Akin's Laws of Spacecraft Design #1:  Engineering is done with numbers.  Analysis without numbers is only an opinion.

Offline spacenut

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Re: Fly Me to the Moon on an SLS Block II
« Reply #51 on: 08/03/2017 12:16 PM »
Sad, but that is no bigger than Apollo.  To get anything real done on the moon, they will need a lot of cargo. 

Block II of SLS should at least ditch the solids for two 5.5 Kerolox boosters using AR-1's at the very least.  This alone would increase payload.  Then add a 5th engine on the core with a J2X upper stage.  Then we are talking real cargo and equipment. 

IF, big if, the AR-1 is developed, built, and tested.  NASA should seriously consider this.  They have already developed the J2X, and the extra plumbing for another engine shouldn't be that big a problem for them.  They could also recover the engines, like Vulcan, on the AR-1's. 

Offline RocketmanUS

Re: Fly Me to the Moon on an SLS Block II
« Reply #52 on: 08/03/2017 04:18 PM »
Sad, but that is no bigger than Apollo.  To get anything real done on the moon, they will need a lot of cargo.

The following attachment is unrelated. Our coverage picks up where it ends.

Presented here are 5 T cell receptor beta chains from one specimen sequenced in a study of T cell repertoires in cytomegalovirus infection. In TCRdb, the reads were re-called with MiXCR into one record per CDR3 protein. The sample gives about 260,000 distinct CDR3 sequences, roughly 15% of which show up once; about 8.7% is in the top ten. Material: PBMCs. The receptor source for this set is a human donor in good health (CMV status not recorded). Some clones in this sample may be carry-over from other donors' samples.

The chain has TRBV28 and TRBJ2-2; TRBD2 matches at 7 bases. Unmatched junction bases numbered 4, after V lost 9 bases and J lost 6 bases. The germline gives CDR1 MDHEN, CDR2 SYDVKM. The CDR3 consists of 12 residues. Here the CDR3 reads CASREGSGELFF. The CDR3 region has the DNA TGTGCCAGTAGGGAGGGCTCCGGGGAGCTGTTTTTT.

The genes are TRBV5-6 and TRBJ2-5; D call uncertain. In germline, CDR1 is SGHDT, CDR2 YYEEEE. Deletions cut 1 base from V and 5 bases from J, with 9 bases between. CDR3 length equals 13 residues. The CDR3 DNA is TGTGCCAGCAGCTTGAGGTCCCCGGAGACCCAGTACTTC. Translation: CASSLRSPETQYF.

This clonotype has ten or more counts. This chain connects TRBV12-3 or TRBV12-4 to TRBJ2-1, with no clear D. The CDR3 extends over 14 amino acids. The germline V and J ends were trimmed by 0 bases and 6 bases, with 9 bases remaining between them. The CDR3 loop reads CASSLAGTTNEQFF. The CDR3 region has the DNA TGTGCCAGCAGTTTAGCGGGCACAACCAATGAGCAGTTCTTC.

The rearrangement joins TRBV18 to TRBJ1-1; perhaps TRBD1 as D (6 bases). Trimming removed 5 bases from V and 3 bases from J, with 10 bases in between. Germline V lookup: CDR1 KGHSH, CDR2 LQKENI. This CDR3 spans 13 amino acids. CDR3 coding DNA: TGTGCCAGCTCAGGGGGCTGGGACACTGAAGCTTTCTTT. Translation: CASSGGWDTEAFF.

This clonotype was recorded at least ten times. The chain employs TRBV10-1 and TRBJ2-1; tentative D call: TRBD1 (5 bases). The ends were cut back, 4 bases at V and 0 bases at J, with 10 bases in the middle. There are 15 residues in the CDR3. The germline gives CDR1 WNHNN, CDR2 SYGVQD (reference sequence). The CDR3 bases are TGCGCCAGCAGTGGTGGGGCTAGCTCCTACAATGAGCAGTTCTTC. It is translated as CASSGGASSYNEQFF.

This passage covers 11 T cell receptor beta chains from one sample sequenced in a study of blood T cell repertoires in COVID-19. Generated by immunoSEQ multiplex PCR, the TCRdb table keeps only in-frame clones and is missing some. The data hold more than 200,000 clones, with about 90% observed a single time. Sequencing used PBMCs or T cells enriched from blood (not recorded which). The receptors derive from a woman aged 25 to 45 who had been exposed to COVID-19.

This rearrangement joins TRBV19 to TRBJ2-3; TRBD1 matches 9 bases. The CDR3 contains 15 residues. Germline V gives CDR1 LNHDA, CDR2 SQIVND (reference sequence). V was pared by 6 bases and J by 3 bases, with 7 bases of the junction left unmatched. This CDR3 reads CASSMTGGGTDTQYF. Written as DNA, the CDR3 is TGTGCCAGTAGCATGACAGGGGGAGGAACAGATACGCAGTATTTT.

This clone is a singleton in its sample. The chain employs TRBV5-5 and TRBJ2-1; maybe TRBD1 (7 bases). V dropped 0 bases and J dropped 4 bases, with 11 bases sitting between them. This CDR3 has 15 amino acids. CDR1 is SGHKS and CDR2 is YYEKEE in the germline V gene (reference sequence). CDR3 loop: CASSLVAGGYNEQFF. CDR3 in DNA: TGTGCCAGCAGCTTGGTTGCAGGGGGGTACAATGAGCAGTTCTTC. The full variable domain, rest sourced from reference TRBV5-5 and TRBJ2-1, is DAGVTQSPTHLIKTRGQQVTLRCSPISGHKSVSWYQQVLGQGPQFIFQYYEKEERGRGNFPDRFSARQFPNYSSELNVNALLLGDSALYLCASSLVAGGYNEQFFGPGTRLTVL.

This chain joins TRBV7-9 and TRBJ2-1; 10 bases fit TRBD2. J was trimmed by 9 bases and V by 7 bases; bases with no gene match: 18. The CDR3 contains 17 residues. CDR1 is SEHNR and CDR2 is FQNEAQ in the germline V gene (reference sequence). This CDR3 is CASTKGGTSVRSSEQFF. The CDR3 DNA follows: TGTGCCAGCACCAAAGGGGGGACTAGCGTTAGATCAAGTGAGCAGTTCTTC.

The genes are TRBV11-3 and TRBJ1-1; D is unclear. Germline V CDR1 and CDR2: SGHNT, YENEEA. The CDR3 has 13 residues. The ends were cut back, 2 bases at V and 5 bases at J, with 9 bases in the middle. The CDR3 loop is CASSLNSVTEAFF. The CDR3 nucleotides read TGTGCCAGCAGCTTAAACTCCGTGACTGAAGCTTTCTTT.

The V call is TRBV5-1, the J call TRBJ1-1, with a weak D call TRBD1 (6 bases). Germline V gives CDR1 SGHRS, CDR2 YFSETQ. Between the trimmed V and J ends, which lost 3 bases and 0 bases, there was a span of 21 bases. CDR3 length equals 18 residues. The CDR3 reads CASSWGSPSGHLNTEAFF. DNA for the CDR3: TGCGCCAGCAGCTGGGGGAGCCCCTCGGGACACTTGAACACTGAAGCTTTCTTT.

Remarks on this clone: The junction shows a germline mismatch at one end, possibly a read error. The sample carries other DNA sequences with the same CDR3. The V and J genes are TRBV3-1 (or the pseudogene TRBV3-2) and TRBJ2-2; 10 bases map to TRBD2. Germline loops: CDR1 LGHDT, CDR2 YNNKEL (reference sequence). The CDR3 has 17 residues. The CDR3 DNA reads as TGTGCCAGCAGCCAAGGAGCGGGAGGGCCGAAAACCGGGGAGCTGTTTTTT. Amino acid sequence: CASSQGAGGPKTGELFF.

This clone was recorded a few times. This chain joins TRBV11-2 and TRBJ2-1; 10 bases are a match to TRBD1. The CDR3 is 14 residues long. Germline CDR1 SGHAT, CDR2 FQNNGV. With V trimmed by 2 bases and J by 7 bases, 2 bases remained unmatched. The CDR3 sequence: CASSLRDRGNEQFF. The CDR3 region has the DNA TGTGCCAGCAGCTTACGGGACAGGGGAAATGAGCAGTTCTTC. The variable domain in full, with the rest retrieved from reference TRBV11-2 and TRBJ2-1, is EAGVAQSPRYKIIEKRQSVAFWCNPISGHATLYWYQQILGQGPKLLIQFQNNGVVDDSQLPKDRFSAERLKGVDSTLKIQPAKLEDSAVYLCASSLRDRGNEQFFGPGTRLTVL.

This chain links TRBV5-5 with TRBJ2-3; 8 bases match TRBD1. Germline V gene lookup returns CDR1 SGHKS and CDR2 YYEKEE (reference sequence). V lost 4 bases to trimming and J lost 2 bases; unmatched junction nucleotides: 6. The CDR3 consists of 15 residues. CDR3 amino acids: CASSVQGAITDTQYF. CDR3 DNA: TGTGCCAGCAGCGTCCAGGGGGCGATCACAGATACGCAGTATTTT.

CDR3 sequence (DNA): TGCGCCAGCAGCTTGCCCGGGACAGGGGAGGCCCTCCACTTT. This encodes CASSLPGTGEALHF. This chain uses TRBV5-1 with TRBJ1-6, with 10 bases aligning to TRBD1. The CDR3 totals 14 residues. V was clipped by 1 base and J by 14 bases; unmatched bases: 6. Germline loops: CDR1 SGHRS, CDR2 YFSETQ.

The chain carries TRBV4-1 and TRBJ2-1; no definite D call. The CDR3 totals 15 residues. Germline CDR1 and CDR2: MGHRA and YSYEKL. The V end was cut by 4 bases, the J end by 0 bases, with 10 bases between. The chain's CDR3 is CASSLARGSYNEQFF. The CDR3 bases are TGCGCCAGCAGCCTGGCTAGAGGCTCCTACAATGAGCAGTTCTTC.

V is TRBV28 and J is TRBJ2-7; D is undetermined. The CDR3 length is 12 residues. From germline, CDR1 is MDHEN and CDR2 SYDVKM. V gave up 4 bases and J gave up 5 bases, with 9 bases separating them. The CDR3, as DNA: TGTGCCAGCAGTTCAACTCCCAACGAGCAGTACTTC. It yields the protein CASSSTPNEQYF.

Block II of SLS should at least ditch the solids for two 5.5 Kerolox boosters using AR-1's at the very least.  This alone would increase payload.  Then add a 5th engine on the core with a J2X upper stage.  Then we are talking real cargo and equipment. 

IF, big if, the AR-1 is developed, built, and tested.  NASA should seriously consider this.  They have already developed the J2X, and the extra plumbing for another engine shouldn't be that big a problem for them.  They could also recover the engines, like Vulcan, on the AR-1's.
A cargo only version could be made of the lander.By only sending the cargo lander and no crew ( Orion ) this could deliver a greater payload mass and volume to the Lunar surface.
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Offline A_M_Swallow

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Re: Fly Me to the Moon on an SLS Block II
« Reply #53 on: 08/04/2017 06:59 AM »
Sad, but that is no bigger than Apollo.  To get anything real done on the moon, they will need a lot of cargo. 

Block II of SLS should at least ditch the solids for two 5.5 Kerolox boosters using AR-1's at the very least.  This alone would increase payload.  Then add a 5th engine on the core with a J2X upper stage.  Then we are talking real cargo and equipment. 

IF, big if, the AR-1 is developed, built, and tested.  NASA should seriously consider this.  They have already developed the J2X, and the extra plumbing for another engine shouldn't be that big a problem for them.  They could also recover the engines, like Vulcan, on the AR-1's.